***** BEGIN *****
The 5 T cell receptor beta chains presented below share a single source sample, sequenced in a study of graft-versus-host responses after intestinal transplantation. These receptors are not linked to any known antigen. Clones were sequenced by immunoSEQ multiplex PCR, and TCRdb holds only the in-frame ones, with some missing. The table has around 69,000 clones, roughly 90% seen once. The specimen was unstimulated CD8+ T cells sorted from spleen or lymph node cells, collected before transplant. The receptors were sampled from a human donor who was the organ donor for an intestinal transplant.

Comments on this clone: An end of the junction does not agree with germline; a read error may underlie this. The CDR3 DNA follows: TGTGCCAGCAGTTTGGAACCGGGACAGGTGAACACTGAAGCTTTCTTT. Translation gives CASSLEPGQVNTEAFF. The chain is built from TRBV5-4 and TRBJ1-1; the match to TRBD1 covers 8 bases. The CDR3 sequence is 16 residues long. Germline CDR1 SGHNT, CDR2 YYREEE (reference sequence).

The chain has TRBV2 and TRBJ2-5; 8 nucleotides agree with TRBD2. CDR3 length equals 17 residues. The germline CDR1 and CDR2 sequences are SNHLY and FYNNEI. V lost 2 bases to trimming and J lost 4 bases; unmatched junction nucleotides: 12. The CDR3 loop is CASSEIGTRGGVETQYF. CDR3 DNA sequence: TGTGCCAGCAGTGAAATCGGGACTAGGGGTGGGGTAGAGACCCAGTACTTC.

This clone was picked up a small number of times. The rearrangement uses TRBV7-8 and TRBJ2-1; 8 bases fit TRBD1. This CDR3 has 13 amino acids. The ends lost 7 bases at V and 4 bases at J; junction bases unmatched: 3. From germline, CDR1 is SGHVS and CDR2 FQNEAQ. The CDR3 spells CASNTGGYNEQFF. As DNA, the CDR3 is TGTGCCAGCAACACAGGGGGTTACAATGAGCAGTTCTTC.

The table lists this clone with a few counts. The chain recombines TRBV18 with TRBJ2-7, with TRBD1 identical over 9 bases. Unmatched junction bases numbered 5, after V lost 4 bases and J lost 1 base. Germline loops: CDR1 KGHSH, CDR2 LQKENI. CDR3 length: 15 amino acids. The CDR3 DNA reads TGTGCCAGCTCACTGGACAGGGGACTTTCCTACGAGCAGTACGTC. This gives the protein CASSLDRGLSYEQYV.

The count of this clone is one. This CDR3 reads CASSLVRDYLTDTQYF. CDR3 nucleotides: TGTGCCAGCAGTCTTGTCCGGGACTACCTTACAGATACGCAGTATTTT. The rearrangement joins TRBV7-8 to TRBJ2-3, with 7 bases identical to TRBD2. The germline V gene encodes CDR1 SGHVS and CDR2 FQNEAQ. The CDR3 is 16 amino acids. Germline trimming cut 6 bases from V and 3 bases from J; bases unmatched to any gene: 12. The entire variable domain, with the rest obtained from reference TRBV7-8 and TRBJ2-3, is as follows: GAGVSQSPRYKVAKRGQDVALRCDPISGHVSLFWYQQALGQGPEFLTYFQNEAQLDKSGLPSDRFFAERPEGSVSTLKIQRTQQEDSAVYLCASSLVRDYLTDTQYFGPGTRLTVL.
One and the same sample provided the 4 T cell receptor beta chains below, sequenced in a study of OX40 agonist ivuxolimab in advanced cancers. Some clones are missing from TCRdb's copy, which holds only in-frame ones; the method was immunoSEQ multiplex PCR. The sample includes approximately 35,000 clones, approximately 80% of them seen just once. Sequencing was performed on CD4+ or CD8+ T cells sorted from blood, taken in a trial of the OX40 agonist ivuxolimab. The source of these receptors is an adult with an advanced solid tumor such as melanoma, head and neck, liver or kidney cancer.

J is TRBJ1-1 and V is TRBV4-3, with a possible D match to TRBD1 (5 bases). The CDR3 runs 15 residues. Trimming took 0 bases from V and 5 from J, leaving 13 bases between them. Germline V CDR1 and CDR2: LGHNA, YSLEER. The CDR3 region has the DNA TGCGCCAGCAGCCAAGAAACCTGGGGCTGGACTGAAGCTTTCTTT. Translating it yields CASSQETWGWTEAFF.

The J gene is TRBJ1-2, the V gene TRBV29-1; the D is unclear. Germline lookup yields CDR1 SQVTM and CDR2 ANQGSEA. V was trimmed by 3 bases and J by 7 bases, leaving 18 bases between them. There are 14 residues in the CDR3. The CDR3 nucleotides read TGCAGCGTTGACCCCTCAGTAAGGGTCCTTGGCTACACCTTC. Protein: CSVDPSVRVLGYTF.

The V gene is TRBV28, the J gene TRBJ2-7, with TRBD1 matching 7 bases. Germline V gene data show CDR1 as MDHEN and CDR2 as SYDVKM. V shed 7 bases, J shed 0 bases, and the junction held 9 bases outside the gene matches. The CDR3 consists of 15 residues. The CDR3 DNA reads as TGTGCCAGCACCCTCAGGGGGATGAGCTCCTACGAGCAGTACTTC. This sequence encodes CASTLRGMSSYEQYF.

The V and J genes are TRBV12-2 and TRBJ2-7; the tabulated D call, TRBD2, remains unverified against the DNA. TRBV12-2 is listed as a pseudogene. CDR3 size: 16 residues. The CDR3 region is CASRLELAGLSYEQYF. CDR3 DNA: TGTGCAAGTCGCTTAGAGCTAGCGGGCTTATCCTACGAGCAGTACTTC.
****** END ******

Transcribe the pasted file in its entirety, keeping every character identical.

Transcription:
The 5 T cell receptor beta chains presented below share a single source sample, sequenced in a study of graft-versus-host responses after intestinal transplantation. These receptors are not linked to any known antigen. Clones were sequenced by immunoSEQ multiplex PCR, and TCRdb holds only the in-frame ones, with some missing. The table has around 69,000 clones, roughly 90% seen once. The specimen was unstimulated CD8+ T cells sorted from spleen or lymph node cells, collected before transplant. The receptors were sampled from a human donor who was the organ donor for an intestinal transplant.

Comments on this clone: An end of the junction does not agree with germline; a read error may underlie this. The CDR3 DNA follows: TGTGCCAGCAGTTTGGAACCGGGACAGGTGAACACTGAAGCTTTCTTT. Translation gives CASSLEPGQVNTEAFF. The chain is built from TRBV5-4 and TRBJ1-1; the match to TRBD1 covers 8 bases. The CDR3 sequence is 16 residues long. Germline CDR1 SGHNT, CDR2 YYREEE (reference sequence).

The chain has TRBV2 and TRBJ2-5; 8 nucleotides agree with TRBD2. CDR3 length equals 17 residues. The germline CDR1 and CDR2 sequences are SNHLY and FYNNEI. V lost 2 bases to trimming and J lost 4 bases; unmatched junction nucleotides: 12. The CDR3 loop is CASSEIGTRGGVETQYF. CDR3 DNA sequence: TGTGCCAGCAGTGAAATCGGGACTAGGGGTGGGGTAGAGACCCAGTACTTC.

This clone was picked up a small number of times. The rearrangement uses TRBV7-8 and TRBJ2-1; 8 bases fit TRBD1. This CDR3 has 13 amino acids. The ends lost 7 bases at V and 4 bases at J; junction bases unmatched: 3. From germline, CDR1 is SGHVS and CDR2 FQNEAQ. The CDR3 spells CASNTGGYNEQFF. As DNA, the CDR3 is TGTGCCAGCAACACAGGGGGTTACAATGAGCAGTTCTTC.

The table lists this clone with a few counts. The chain recombines TRBV18 with TRBJ2-7, with TRBD1 identical over 9 bases. Unmatched junction bases numbered 5, after V lost 4 bases and J lost 1 base. Germline loops: CDR1 KGHSH, CDR2 LQKENI. CDR3 length: 15 amino acids. The CDR3 DNA reads TGTGCCAGCTCACTGGACAGGGGACTTTCCTACGAGCAGTACGTC. This gives the protein CASSLDRGLSYEQYV.

The count of this clone is one. This CDR3 reads CASSLVRDYLTDTQYF. CDR3 nucleotides: TGTGCCAGCAGTCTTGTCCGGGACTACCTTACAGATACGCAGTATTTT. The rearrangement joins TRBV7-8 to TRBJ2-3, with 7 bases identical to TRBD2. The germline V gene encodes CDR1 SGHVS and CDR2 FQNEAQ. The CDR3 is 16 amino acids. Germline trimming cut 6 bases from V and 3 bases from J; bases unmatched to any gene: 12. The entire variable domain, with the rest obtained from reference TRBV7-8 and TRBJ2-3, is as follows: GAGVSQSPRYKVAKRGQDVALRCDPISGHVSLFWYQQALGQGPEFLTYFQNEAQLDKSGLPSDRFFAERPEGSVSTLKIQRTQQEDSAVYLCASSLVRDYLTDTQYFGPGTRLTVL.
One and the same sample provided the 4 T cell receptor beta chains below, sequenced in a study of OX40 agonist ivuxolimab in advanced cancers. Some clones are missing from TCRdb's copy, which holds only in-frame ones; the method was immunoSEQ multiplex PCR. The sample includes approximately 35,000 clones, approximately 80% of them seen just once. Sequencing was performed on CD4+ or CD8+ T cells sorted from blood, taken in a trial of the OX40 agonist ivuxolimab. The source of these receptors is an adult with an advanced solid tumor such as melanoma, head and neck, liver or kidney cancer.

J is TRBJ1-1 and V is TRBV4-3, with a possible D match to TRBD1 (5 bases). The CDR3 runs 15 residues. Trimming took 0 bases from V and 5 from J, leaving 13 bases between them. Germline V CDR1 and CDR2: LGHNA, YSLEER. The CDR3 region has the DNA TGCGCCAGCAGCCAAGAAACCTGGGGCTGGACTGAAGCTTTCTTT. Translating it yields CASSQETWGWTEAFF.

The J gene is TRBJ1-2, the V gene TRBV29-1; the D is unclear. Germline lookup yields CDR1 SQVTM and CDR2 ANQGSEA. V was trimmed by 3 bases and J by 7 bases, leaving 18 bases between them. There are 14 residues in the CDR3. The CDR3 nucleotides read TGCAGCGTTGACCCCTCAGTAAGGGTCCTTGGCTACACCTTC. Protein: CSVDPSVRVLGYTF.

The V gene is TRBV28, the J gene TRBJ2-7, with TRBD1 matching 7 bases. Germline V gene data show CDR1 as MDHEN and CDR2 as SYDVKM. V shed 7 bases, J shed 0 bases, and the junction held 9 bases outside the gene matches. The CDR3 consists of 15 residues. The CDR3 DNA reads as TGTGCCAGCACCCTCAGGGGGATGAGCTCCTACGAGCAGTACTTC. This sequence encodes CASTLRGMSSYEQYF.

The V and J genes are TRBV12-2 and TRBJ2-7; the tabulated D call, TRBD2, remains unverified against the DNA. TRBV12-2 is listed as a pseudogene. CDR3 size: 16 residues. The CDR3 region is CASRLELAGLSYEQYF. CDR3 DNA: TGTGCAAGTCGCTTAGAGCTAGCGGGCTTATCCTACGAGCAGTACTTC.